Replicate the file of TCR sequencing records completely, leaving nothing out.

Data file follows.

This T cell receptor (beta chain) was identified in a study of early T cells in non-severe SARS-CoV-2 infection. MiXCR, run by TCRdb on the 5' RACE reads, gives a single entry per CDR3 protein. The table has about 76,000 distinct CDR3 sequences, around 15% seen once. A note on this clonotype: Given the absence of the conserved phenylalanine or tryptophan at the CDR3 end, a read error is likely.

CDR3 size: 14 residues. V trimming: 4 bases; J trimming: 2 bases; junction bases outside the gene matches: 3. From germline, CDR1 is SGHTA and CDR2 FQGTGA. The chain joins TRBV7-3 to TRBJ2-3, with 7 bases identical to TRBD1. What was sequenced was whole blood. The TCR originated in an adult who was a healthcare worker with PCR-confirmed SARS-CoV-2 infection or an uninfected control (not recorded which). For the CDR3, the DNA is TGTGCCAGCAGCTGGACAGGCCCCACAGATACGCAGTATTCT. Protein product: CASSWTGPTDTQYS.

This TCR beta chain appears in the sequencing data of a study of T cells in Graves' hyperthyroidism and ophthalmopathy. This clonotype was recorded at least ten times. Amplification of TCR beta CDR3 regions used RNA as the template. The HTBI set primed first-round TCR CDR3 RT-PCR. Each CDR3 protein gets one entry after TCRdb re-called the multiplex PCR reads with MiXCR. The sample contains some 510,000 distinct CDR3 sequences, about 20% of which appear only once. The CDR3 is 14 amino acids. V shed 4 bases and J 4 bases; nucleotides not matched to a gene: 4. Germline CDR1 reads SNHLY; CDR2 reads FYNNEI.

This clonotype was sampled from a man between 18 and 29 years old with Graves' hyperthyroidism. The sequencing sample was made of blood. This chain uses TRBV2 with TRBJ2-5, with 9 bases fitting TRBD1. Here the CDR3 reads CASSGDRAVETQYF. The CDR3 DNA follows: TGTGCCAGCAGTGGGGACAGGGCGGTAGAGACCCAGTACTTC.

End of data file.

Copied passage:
This T cell receptor (beta chain) was identified in a study of early T cells in non-severe SARS-CoV-2 infection. MiXCR, run by TCRdb on the 5' RACE reads, gives a single entry per CDR3 protein. The table has about 76,000 distinct CDR3 sequences, around 15% seen once. A note on this clonotype: Given the absence of the conserved phenylalanine or tryptophan at the CDR3 end, a read error is likely.

CDR3 size: 14 residues. V trimming: 4 bases; J trimming: 2 bases; junction bases outside the gene matches: 3. From germline, CDR1 is SGHTA and CDR2 FQGTGA. The chain joins TRBV7-3 to TRBJ2-3, with 7 bases identical to TRBD1. What was sequenced was whole blood. The TCR originated in an adult who was a healthcare worker with PCR-confirmed SARS-CoV-2 infection or an uninfected control (not recorded which). For the CDR3, the DNA is TGTGCCAGCAGCTGGACAGGCCCCACAGATACGCAGTATTCT. Protein product: CASSWTGPTDTQYS.

This TCR beta chain appears in the sequencing data of a study of T cells in Graves' hyperthyroidism and ophthalmopathy. This clonotype was recorded at least ten times. Amplification of TCR beta CDR3 regions used RNA as the template. The HTBI set primed first-round TCR CDR3 RT-PCR. Each CDR3 protein gets one entry after TCRdb re-called the multiplex PCR reads with MiXCR. The sample contains some 510,000 distinct CDR3 sequences, about 20% of which appear only once. The CDR3 is 14 amino acids. V shed 4 bases and J 4 bases; nucleotides not matched to a gene: 4. Germline CDR1 reads SNHLY; CDR2 reads FYNNEI.

This clonotype was sampled from a man between 18 and 29 years old with Graves' hyperthyroidism. The sequencing sample was made of blood. This chain uses TRBV2 with TRBJ2-5, with 9 bases fitting TRBD1. Here the CDR3 reads CASSGDRAVETQYF. The CDR3 DNA follows: TGTGCCAGCAGTGGGGACAGGGCGGTAGAGACCCAGTACTTC.